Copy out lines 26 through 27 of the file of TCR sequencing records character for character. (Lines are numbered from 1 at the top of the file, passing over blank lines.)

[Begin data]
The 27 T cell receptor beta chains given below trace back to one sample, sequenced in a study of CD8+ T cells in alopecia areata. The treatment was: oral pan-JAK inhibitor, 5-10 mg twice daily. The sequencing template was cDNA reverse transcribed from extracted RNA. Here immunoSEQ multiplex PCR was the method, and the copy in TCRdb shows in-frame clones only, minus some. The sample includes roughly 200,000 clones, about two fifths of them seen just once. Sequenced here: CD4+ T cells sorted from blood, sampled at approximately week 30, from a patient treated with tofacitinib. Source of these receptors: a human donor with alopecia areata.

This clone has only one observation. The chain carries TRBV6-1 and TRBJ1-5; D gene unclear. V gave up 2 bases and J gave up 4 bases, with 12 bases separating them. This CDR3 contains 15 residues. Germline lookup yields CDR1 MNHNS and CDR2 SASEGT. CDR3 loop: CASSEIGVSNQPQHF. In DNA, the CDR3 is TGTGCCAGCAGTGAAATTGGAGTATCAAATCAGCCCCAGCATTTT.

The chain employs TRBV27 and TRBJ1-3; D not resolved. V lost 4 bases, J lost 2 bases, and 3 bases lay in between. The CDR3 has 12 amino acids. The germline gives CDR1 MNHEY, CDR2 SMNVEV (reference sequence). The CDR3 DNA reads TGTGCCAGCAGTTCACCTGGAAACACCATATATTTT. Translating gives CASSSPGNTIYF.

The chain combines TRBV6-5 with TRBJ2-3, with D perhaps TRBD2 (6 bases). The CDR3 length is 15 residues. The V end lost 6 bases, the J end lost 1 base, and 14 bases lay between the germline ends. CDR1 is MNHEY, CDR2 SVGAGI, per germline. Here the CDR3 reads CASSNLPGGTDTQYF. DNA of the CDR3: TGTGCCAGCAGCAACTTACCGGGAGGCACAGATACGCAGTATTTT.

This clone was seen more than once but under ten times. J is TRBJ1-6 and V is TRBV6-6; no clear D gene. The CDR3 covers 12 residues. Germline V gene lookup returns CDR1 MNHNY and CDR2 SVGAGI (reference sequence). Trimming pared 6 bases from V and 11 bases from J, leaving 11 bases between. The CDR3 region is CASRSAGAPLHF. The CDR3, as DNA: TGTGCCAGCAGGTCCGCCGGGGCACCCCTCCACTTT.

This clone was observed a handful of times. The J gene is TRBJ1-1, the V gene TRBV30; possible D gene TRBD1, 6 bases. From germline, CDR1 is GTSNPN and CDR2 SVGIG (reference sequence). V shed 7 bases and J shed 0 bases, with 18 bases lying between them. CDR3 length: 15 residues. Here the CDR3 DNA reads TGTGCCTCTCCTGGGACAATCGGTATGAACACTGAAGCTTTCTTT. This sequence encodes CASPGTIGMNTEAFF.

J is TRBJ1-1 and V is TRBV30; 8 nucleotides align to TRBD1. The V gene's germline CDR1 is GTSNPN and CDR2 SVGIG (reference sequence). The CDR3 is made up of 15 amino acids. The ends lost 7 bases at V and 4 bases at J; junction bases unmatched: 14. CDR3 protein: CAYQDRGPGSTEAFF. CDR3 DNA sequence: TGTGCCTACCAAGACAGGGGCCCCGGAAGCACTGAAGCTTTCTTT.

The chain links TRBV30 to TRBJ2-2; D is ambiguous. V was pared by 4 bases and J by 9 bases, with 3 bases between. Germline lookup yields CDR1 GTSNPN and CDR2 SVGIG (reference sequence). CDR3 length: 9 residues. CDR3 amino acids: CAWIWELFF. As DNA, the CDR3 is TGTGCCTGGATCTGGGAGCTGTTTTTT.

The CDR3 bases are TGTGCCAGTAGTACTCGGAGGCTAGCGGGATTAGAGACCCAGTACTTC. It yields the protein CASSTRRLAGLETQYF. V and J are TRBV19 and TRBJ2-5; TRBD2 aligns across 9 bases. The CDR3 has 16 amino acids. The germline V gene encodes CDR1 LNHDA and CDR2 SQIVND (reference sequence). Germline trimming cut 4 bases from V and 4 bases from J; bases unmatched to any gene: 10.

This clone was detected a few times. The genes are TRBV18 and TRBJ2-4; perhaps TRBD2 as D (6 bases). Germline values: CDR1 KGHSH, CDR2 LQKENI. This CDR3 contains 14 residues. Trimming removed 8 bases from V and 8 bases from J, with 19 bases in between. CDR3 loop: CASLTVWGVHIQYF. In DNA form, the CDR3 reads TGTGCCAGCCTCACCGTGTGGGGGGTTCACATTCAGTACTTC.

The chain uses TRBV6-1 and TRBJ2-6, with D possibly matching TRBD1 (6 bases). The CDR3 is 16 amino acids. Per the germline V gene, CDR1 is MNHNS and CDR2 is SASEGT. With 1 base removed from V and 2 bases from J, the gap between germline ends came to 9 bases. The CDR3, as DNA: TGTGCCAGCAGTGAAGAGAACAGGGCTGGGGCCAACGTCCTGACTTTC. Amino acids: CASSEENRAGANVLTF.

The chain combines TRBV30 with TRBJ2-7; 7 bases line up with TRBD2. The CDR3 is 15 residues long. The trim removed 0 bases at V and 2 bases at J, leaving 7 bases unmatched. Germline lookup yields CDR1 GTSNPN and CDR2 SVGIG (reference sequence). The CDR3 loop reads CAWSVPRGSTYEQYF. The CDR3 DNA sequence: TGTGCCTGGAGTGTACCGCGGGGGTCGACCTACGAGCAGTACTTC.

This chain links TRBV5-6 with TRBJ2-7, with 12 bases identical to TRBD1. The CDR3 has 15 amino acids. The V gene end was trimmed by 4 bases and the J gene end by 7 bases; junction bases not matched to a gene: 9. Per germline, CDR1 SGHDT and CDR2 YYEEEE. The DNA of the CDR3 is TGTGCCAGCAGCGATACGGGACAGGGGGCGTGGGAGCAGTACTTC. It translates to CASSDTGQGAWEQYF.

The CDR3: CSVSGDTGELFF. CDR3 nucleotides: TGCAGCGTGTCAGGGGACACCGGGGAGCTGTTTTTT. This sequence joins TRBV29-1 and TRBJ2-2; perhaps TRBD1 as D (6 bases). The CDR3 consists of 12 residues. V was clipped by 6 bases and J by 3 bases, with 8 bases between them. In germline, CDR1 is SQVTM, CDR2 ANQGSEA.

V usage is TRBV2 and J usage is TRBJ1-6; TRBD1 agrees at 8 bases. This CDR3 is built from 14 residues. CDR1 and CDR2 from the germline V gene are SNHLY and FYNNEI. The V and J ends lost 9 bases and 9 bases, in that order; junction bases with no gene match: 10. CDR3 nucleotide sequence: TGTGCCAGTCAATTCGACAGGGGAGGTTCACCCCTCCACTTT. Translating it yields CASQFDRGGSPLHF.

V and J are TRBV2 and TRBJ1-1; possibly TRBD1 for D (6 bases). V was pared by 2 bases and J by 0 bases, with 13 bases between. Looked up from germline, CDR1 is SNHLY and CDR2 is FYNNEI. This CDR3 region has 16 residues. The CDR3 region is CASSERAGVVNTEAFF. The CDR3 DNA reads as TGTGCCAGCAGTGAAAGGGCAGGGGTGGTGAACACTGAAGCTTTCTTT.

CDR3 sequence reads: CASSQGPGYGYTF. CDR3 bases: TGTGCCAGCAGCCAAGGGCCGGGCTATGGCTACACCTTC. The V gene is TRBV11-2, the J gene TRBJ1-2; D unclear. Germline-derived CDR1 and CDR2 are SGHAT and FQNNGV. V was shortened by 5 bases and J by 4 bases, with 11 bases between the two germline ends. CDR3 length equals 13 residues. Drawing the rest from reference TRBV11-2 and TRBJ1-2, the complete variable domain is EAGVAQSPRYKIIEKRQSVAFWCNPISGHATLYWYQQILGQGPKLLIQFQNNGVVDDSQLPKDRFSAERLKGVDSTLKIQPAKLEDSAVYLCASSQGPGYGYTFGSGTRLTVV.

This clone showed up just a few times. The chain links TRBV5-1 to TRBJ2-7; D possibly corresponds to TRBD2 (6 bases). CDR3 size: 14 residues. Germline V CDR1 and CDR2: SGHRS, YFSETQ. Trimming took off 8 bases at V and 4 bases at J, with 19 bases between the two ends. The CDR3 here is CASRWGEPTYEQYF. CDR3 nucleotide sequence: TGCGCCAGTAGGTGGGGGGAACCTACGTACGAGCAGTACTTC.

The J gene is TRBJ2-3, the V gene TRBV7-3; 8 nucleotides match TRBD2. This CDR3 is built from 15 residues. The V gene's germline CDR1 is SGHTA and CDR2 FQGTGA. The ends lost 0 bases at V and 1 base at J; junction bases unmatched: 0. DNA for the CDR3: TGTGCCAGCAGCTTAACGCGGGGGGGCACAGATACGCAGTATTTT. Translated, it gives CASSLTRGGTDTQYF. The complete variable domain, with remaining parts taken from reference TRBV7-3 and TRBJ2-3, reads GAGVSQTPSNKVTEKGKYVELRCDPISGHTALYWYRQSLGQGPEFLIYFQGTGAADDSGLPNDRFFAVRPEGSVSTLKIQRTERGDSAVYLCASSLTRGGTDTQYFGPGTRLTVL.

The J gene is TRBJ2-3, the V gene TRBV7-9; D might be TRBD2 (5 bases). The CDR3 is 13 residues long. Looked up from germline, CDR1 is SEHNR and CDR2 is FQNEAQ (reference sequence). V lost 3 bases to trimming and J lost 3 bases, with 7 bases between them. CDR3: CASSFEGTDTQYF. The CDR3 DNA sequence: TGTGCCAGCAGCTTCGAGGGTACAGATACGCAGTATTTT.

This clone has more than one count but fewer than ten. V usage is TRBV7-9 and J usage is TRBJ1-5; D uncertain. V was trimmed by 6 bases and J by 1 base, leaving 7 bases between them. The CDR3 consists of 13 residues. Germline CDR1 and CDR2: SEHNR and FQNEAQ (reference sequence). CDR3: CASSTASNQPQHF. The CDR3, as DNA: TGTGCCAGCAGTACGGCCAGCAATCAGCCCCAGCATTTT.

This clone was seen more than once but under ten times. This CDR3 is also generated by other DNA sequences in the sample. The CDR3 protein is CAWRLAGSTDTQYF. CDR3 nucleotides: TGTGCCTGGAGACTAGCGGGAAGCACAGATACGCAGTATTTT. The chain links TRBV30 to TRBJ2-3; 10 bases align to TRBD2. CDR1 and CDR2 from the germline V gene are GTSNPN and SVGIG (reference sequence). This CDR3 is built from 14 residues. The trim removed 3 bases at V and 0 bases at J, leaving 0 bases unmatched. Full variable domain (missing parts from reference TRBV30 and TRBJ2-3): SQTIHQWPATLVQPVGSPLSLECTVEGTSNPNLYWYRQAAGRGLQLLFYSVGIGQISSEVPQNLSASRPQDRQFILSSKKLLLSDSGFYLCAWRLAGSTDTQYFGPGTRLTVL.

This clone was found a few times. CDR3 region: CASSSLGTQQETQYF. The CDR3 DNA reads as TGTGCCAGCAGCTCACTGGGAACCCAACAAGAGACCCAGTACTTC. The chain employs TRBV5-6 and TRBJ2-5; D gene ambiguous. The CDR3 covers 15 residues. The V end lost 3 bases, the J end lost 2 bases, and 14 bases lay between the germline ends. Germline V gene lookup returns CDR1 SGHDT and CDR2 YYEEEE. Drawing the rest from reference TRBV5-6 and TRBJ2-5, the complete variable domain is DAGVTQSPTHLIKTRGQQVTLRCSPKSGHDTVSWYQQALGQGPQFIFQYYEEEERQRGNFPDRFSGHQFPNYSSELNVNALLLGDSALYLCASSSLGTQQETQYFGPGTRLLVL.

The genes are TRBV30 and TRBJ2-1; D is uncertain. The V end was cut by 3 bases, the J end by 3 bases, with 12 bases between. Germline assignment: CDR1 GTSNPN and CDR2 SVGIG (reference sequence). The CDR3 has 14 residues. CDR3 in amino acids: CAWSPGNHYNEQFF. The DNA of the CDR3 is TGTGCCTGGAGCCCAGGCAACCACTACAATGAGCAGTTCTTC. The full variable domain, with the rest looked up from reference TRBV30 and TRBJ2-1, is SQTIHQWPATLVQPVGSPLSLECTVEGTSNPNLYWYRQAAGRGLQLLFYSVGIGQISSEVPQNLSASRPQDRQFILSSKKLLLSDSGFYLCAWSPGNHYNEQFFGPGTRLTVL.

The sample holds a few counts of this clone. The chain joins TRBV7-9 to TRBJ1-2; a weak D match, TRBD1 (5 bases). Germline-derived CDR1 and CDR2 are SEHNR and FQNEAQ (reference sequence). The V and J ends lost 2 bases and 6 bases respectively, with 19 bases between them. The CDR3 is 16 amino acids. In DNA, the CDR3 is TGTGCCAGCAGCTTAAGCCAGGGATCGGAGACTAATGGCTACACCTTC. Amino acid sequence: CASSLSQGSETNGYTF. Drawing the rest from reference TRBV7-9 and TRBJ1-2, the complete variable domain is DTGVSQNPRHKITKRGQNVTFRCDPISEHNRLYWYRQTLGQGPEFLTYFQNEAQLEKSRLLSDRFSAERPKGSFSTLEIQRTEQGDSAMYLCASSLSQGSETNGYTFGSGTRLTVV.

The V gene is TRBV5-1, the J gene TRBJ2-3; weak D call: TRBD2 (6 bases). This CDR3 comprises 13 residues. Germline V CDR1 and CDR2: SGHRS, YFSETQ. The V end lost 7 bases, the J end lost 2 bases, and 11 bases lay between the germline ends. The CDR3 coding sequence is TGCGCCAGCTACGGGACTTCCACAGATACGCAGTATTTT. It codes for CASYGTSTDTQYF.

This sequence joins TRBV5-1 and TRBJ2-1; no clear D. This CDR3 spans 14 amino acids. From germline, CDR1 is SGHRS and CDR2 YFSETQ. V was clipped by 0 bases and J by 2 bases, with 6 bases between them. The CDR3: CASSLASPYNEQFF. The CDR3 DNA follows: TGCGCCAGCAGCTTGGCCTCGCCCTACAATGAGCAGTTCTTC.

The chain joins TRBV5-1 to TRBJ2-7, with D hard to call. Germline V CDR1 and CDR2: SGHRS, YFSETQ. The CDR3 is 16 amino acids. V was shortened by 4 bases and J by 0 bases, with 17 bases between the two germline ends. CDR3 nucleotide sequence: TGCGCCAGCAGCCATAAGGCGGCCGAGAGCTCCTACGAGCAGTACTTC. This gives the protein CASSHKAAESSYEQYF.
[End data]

The V gene is TRBV5-1, the J gene TRBJ2-3; weak D call: TRBD2 (6 bases). This CDR3 comprises 13 residues. Germline V CDR1 and CDR2: SGHRS, YFSETQ. The V end lost 7 bases, the J end lost 2 bases, and 11 bases lay between the germline ends. The CDR3 coding sequence is TGCGCCAGCTACGGGACTTCCACAGATACGCAGTATTTT. It codes for CASYGTSTDTQYF.

This sequence joins TRBV5-1 and TRBJ2-1; no clear D. This CDR3 spans 14 amino acids. From germline, CDR1 is SGHRS and CDR2 YFSETQ. V was clipped by 0 bases and J by 2 bases, with 6 bases between them. The CDR3: CASSLASPYNEQFF. The CDR3 DNA follows: TGCGCCAGCAGCTTGGCCTCGCCCTACAATGAGCAGTTCTTC.